The trend right now for hiring in television is towards original material (“pilots”) rather than sample episodes of existing shows (“specs”). However, most of the writers’ fellowships still require specs. I think this is a good thing; I think it’s important to master a spec episode of an existing show before attempting a pilot, even if agents, managers and showrunners are less interested in reading specs right now. Even if you’re not planning to enter a script in one of the fellowships, I still recommend writing a spec of a show you love. Hopefully this advice will be helpful.
I agree with the A.V. Club: after a couple of horrendous years, this season of Weeds was surprisingly great.
On Glee a few episodes back, Rachel produces a revival of 70’s story-song “Run Joey Run” as part of a plot to vamp up her reputation. What Puck (or any other participant) doesn’t know is that she’s not just casting him alone as the love object, but instead has enlisted all three of her male attractors. The final video shows Rachel in a doomed romance with a boy played alternately by Puck, Finn and Jesse.
Since Rachel introduced her project with a suggestion that her audience might not have all the necessary film vocabulary to appreciate her project, I was prepared for some kind of winking acknowledgement of That Obscure Object of Desire (previously here). But instead, Rachel’s advanced film knowledge was just a jokey reference to her use of bad iMovie effects, and everybody got mad at her for showing how many boys she had revolving around her.
I thought it was cool. Buñuel vs Lea Michele! ¿Quien es mas macho?
I wouldn’t have heard of this stupid, question-begging Newsweek article if Kristin Chenoweth’s skewering hadn’t lit up everyone’s Facebook page. Ramin Setoodeh argues that gay actors like Sean Hayes in the musical Promises, Promises and Jonathan Groff on Glee can’t convincingly play straight characters. Chenoweth writes in defense of her co-star Hayes, saying “yes he can” which is about all you can say to someone who, knowing that an actor carries the dreadful gay, can no longer suspend disbelief (what if he’d rather do me than little Kristin Chenoweth? Shudder). But the response still dignifies his argument far too much.
First, Groff on Glee. Speaking as a straight man experienced in the ways of high school musical theater, talented musical theater high school boys are pretty fucking queer. We haven’t quite learned the ways of conventional masculinity, which leaves us freer to express ourselves on stage but also never terribly persuasive as leading men. My h.s. drama apotheosis was playing Henry Higgins, who as an educated British man is queer enough. My other big lead role was as Nathan Detroit in Guys and Dolls, for which I played up my shrimpiness and probably put a little too much Yid inflection on So Sue Me. Frank Sinatra was a subtler Nathan. The romantic lead role, Sky Masterson, was played with much more convincing masculinity in that production by a boy who was out to a few friends even back in 10th grade.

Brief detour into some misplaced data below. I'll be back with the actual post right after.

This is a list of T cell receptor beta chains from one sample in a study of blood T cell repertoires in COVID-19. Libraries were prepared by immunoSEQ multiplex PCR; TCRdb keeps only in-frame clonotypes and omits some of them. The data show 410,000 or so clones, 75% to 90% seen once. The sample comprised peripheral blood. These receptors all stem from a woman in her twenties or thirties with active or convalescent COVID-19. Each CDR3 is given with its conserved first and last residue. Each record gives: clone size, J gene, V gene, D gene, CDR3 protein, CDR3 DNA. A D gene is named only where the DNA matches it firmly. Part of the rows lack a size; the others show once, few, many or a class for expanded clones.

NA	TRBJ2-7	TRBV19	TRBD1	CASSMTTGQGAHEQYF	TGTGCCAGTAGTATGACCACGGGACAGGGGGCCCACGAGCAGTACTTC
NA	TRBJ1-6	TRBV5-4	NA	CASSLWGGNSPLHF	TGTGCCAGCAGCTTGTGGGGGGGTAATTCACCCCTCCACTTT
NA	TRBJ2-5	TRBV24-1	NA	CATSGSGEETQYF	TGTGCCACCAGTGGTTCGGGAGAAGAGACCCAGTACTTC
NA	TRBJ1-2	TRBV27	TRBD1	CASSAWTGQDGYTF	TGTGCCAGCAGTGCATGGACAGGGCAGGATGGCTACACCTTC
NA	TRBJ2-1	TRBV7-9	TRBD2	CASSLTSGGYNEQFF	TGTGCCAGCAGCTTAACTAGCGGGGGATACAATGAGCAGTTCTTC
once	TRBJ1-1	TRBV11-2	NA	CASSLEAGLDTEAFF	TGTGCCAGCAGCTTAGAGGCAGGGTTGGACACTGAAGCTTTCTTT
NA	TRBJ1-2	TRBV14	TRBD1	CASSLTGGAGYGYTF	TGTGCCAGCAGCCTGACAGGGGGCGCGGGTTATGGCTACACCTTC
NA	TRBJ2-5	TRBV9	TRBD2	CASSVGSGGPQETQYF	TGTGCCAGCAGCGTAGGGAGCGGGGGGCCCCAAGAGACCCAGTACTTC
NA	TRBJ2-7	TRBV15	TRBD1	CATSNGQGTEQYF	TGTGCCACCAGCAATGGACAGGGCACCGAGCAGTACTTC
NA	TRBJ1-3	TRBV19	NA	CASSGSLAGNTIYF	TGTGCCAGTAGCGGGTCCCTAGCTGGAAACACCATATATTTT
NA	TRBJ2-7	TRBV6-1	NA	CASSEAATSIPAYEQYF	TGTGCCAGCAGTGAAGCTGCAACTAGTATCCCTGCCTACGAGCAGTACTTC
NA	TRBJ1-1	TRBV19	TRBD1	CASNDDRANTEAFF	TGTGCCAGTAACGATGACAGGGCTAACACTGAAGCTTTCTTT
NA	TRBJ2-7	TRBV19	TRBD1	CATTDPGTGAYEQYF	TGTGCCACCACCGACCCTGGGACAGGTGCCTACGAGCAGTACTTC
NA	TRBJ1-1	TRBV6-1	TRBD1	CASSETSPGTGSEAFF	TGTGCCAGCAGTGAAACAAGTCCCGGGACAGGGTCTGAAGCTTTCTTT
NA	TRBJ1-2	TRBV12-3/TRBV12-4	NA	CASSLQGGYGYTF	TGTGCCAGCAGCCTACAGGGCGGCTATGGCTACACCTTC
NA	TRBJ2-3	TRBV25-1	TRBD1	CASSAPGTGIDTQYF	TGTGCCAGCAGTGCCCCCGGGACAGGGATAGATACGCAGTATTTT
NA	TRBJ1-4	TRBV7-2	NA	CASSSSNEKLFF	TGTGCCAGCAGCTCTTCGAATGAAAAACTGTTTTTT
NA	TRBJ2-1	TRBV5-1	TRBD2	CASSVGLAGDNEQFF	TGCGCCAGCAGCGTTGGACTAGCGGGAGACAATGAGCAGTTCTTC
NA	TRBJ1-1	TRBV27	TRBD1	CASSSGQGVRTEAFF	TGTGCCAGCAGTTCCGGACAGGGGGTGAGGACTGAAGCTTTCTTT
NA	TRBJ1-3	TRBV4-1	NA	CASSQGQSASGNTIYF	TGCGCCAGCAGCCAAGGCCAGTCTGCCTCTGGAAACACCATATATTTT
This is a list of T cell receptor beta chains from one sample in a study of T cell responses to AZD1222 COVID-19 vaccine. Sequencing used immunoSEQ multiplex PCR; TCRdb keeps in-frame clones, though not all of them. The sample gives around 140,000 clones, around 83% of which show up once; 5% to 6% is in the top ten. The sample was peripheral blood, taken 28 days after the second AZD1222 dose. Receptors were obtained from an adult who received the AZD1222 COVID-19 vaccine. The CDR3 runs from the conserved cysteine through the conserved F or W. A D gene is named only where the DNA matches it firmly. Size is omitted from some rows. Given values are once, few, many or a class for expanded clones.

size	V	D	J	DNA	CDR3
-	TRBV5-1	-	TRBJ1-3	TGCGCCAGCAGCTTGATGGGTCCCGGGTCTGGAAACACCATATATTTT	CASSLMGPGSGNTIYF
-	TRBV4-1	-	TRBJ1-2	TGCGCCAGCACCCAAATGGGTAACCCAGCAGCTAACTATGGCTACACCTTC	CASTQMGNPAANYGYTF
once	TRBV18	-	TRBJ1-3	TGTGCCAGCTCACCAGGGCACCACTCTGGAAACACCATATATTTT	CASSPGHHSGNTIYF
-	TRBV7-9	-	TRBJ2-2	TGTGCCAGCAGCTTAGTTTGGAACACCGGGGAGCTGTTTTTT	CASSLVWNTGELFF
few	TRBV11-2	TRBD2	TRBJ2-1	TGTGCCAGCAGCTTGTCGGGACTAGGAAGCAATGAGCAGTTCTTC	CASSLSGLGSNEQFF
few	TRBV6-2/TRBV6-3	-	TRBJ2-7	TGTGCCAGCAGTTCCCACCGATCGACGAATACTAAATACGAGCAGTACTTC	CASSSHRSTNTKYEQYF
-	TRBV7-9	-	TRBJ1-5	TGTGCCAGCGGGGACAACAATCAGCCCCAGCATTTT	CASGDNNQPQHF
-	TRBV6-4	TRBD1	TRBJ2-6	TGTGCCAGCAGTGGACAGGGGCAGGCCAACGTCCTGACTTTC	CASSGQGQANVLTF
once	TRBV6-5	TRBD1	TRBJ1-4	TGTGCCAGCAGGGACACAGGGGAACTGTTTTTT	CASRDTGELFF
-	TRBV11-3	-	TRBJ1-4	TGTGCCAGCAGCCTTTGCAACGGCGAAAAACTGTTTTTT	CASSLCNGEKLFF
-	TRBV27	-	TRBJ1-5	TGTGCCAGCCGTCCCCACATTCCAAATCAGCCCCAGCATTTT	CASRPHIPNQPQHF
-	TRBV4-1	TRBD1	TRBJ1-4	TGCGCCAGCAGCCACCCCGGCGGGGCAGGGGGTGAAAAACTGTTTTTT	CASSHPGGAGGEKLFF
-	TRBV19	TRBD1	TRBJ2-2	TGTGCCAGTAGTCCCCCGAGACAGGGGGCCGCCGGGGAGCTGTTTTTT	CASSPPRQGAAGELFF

Groff’s high school champion vocal stylist carries an ineluctable whiff of queer? We all did. Chalk a point for verisimilitude.
Missing from the article is any sense that a little queerness might give an actor some performance-inflecting insight into the crude construction of straightness. Missing is any nuance whatsoever into the last-legs binary of gay and straight at this fragile historical moment. America loves Glee, people. “Straight” is in decline. For the killing blow, look to the straightest man on television, How I Met Your Mother‘s Barney Stinson, played by America’s number one gay, Neil Patrick Harris. Harris’s Barney, a priapic epicure, is as much a straight man as the leads of Absolutely Fabulous were straight women.
This will be a hard lesson for the 27 members of Facebook’s Barney Stinson is NOT gay! group to learn. Their cri de coeur after the jump.
Yesterday I headed over to Alan Sepinwall, my favorite TV blogger, to check out his predictably entertaining recap of Chuck from the night before…and there was already a bit of a kerfuffle kicking up in the comments section. By yesterday afternoon, the argument was almost 300 vituperative comments long and so heated that Sepinwall felt obliged to do an interview with the Chuck head writers, which in turn led to another 150 or so angry comments.
The source of all the anguish? Chuck kissed a girl other than Sarah, and Sarah got a back rub from Clark Kent.
Look, I remember hanging out on the Television Without Pity boards and complaining at great length about the last 1.5 seasons of Gilmore Girls, and I’ve ranted myself about the series finale of Battlestar Galactica, so I’m not one to deny fans the right to get upset at their favorite TV shows.
Here, though, I think we have a clear case of shippers gone berserk. No, this week’s episode of Chuck was not particularly good, but the season up until now has continued last year’s strong run. (We got Buy More Fight Club and Captain Awesome on a mission. That’s pretty good right there.) It reminds me of all the people on the TWoP boards who weren’t so much upset that the new showrunner in Gilmore Girls season 7 turned Lorelei into a simpering, inarticulate freak as they were that she married Chris instead of Luke. But as long as the characters remain reasonably true to themselves and the writers are telling good story, who the hell cares how they’re paired up?
The sad thing is that Chuck is such a marginally rated show that even the defection of a small, crazy segment of its audience could doom its chances for a fourth season.
She may not have been lucky in love on the “Jersey Shore,” but Snooki has found herself a man – and he’s just her type.
“He is just like my typical guido juicehead with like a good personality,” Nicole (Snooki) Polizzi told RadarOnline. …
He is freaking banging.”
Can somebody maybe write a zombie movie called “Juiceheads?” I would probably watch it.